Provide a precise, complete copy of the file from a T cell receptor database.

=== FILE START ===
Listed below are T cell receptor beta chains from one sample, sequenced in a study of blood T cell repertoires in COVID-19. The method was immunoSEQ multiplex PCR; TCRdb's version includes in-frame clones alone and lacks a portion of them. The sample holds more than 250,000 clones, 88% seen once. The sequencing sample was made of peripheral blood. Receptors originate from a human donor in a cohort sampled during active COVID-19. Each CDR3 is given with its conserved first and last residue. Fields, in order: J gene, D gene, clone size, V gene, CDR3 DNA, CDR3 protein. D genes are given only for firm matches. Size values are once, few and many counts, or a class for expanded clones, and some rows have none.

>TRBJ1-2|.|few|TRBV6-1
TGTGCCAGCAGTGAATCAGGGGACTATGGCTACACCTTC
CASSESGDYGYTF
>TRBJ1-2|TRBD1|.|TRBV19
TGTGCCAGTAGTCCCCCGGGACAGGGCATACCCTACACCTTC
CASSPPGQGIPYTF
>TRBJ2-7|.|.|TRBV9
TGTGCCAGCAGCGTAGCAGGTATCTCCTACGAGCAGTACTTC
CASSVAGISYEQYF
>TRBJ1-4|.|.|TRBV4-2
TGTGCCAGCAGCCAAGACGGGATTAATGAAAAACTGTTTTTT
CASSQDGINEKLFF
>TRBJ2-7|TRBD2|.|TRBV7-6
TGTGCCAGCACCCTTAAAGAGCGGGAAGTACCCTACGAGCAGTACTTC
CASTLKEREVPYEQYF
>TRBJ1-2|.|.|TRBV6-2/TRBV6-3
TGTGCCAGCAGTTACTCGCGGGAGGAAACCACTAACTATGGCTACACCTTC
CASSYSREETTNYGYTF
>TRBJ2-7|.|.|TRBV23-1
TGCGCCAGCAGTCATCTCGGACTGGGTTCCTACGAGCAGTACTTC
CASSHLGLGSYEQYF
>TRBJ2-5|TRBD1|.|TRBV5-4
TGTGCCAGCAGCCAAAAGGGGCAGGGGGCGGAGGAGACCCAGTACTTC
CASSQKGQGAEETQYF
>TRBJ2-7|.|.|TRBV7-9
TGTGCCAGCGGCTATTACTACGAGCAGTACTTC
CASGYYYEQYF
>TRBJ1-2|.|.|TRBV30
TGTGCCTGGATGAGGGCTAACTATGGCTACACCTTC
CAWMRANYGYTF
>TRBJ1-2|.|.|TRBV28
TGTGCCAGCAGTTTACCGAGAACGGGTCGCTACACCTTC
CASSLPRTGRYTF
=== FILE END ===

Listed below are T cell receptor beta chains from one sample, sequenced in a study of blood T cell repertoires in COVID-19. The method was immunoSEQ multiplex PCR; TCRdb's version includes in-frame clones alone and lacks a portion of them. The sample holds more than 250,000 clones, 88% seen once. The sequencing sample was made of peripheral blood. Receptors originate from a human donor in a cohort sampled during active COVID-19. Each CDR3 is given with its conserved first and last residue. Fields, in order: J gene, D gene, clone size, V gene, CDR3 DNA, CDR3 protein. D genes are given only for firm matches. Size values are once, few and many counts, or a class for expanded clones, and some rows have none.

>TRBJ1-2|.|few|TRBV6-1
TGTGCCAGCAGTGAATCAGGGGACTATGGCTACACCTTC
CASSESGDYGYTF
>TRBJ1-2|TRBD1|.|TRBV19
TGTGCCAGTAGTCCCCCGGGACAGGGCATACCCTACACCTTC
CASSPPGQGIPYTF
>TRBJ2-7|.|.|TRBV9
TGTGCCAGCAGCGTAGCAGGTATCTCCTACGAGCAGTACTTC
CASSVAGISYEQYF
>TRBJ1-4|.|.|TRBV4-2
TGTGCCAGCAGCCAAGACGGGATTAATGAAAAACTGTTTTTT
CASSQDGINEKLFF
>TRBJ2-7|TRBD2|.|TRBV7-6
TGTGCCAGCACCCTTAAAGAGCGGGAAGTACCCTACGAGCAGTACTTC
CASTLKEREVPYEQYF
>TRBJ1-2|.|.|TRBV6-2/TRBV6-3
TGTGCCAGCAGTTACTCGCGGGAGGAAACCACTAACTATGGCTACACCTTC
CASSYSREETTNYGYTF
>TRBJ2-7|.|.|TRBV23-1
TGCGCCAGCAGTCATCTCGGACTGGGTTCCTACGAGCAGTACTTC
CASSHLGLGSYEQYF
>TRBJ2-5|TRBD1|.|TRBV5-4
TGTGCCAGCAGCCAAAAGGGGCAGGGGGCGGAGGAGACCCAGTACTTC
CASSQKGQGAEETQYF
>TRBJ2-7|.|.|TRBV7-9
TGTGCCAGCGGCTATTACTACGAGCAGTACTTC
CASGYYYEQYF
>TRBJ1-2|.|.|TRBV30
TGTGCCTGGATGAGGGCTAACTATGGCTACACCTTC
CAWMRANYGYTF
>TRBJ1-2|.|.|TRBV28
TGTGCCAGCAGTTTACCGAGAACGGGTCGCTACACCTTC
CASSLPRTGRYTF